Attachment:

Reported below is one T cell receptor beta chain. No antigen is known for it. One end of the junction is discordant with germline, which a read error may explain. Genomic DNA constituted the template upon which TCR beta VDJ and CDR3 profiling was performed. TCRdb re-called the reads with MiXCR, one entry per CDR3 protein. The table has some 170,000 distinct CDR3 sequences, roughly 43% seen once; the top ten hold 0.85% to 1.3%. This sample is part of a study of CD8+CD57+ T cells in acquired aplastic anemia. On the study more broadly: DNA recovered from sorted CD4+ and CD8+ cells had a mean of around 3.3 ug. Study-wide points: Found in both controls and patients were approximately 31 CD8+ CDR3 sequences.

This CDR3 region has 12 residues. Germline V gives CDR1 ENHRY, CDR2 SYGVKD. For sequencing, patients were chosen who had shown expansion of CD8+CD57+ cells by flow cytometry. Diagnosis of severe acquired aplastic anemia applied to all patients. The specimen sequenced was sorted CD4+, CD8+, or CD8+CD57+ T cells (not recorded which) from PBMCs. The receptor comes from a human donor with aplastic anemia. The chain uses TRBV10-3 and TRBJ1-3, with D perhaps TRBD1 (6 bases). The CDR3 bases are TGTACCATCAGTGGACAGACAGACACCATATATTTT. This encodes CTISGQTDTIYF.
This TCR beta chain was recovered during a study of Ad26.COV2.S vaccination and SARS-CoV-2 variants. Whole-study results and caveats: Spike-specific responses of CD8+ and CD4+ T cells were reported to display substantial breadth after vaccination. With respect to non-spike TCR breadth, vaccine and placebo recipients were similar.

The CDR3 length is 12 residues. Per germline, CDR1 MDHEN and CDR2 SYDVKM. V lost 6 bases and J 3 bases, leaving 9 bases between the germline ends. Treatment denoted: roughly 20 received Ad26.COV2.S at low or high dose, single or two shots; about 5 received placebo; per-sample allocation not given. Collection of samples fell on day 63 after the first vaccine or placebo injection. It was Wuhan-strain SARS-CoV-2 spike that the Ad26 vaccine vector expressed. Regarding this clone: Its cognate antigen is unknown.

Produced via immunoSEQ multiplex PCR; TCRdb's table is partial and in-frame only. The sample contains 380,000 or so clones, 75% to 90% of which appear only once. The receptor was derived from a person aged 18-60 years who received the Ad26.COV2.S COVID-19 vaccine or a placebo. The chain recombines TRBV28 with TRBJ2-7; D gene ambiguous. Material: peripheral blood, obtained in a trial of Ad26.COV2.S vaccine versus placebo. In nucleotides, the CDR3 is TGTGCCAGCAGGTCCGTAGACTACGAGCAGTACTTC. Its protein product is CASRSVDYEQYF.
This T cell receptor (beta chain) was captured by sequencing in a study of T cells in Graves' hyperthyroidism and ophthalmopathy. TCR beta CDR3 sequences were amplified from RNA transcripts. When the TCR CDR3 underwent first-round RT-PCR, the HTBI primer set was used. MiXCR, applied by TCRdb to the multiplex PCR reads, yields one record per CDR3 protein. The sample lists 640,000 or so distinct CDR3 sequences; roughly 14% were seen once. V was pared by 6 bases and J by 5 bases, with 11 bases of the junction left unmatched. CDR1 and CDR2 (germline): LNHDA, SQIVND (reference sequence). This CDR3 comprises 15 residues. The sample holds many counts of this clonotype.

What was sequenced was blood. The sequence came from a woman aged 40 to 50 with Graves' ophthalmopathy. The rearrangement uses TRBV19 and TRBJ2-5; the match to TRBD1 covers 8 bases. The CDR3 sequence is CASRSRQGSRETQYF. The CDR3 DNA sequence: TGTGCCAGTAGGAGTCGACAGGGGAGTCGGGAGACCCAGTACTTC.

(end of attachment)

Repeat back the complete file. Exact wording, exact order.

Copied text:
Reported below is one T cell receptor beta chain. No antigen is known for it. One end of the junction is discordant with germline, which a read error may explain. Genomic DNA constituted the template upon which TCR beta VDJ and CDR3 profiling was performed. TCRdb re-called the reads with MiXCR, one entry per CDR3 protein. The table has some 170,000 distinct CDR3 sequences, roughly 43% seen once; the top ten hold 0.85% to 1.3%. This sample is part of a study of CD8+CD57+ T cells in acquired aplastic anemia. On the study more broadly: DNA recovered from sorted CD4+ and CD8+ cells had a mean of around 3.3 ug. Study-wide points: Found in both controls and patients were approximately 31 CD8+ CDR3 sequences.

This CDR3 region has 12 residues. Germline V gives CDR1 ENHRY, CDR2 SYGVKD. For sequencing, patients were chosen who had shown expansion of CD8+CD57+ cells by flow cytometry. Diagnosis of severe acquired aplastic anemia applied to all patients. The specimen sequenced was sorted CD4+, CD8+, or CD8+CD57+ T cells (not recorded which) from PBMCs. The receptor comes from a human donor with aplastic anemia. The chain uses TRBV10-3 and TRBJ1-3, with D perhaps TRBD1 (6 bases). The CDR3 bases are TGTACCATCAGTGGACAGACAGACACCATATATTTT. This encodes CTISGQTDTIYF.
This TCR beta chain was recovered during a study of Ad26.COV2.S vaccination and SARS-CoV-2 variants. Whole-study results and caveats: Spike-specific responses of CD8+ and CD4+ T cells were reported to display substantial breadth after vaccination. With respect to non-spike TCR breadth, vaccine and placebo recipients were similar.

The CDR3 length is 12 residues. Per germline, CDR1 MDHEN and CDR2 SYDVKM. V lost 6 bases and J 3 bases, leaving 9 bases between the germline ends. Treatment denoted: roughly 20 received Ad26.COV2.S at low or high dose, single or two shots; about 5 received placebo; per-sample allocation not given. Collection of samples fell on day 63 after the first vaccine or placebo injection. It was Wuhan-strain SARS-CoV-2 spike that the Ad26 vaccine vector expressed. Regarding this clone: Its cognate antigen is unknown.

Produced via immunoSEQ multiplex PCR; TCRdb's table is partial and in-frame only. The sample contains 380,000 or so clones, 75% to 90% of which appear only once. The receptor was derived from a person aged 18-60 years who received the Ad26.COV2.S COVID-19 vaccine or a placebo. The chain recombines TRBV28 with TRBJ2-7; D gene ambiguous. Material: peripheral blood, obtained in a trial of Ad26.COV2.S vaccine versus placebo. In nucleotides, the CDR3 is TGTGCCAGCAGGTCCGTAGACTACGAGCAGTACTTC. Its protein product is CASRSVDYEQYF.
This T cell receptor (beta chain) was captured by sequencing in a study of T cells in Graves' hyperthyroidism and ophthalmopathy. TCR beta CDR3 sequences were amplified from RNA transcripts. When the TCR CDR3 underwent first-round RT-PCR, the HTBI primer set was used. MiXCR, applied by TCRdb to the multiplex PCR reads, yields one record per CDR3 protein. The sample lists 640,000 or so distinct CDR3 sequences; roughly 14% were seen once. V was pared by 6 bases and J by 5 bases, with 11 bases of the junction left unmatched. CDR1 and CDR2 (germline): LNHDA, SQIVND (reference sequence). This CDR3 comprises 15 residues. The sample holds many counts of this clonotype.

What was sequenced was blood. The sequence came from a woman aged 40 to 50 with Graves' ophthalmopathy. The rearrangement uses TRBV19 and TRBJ2-5; the match to TRBD1 covers 8 bases. The CDR3 sequence is CASRSRQGSRETQYF. The CDR3 DNA sequence: TGTGCCAGTAGGAGTCGACAGGGGAGTCGGGAGACCCAGTACTTC.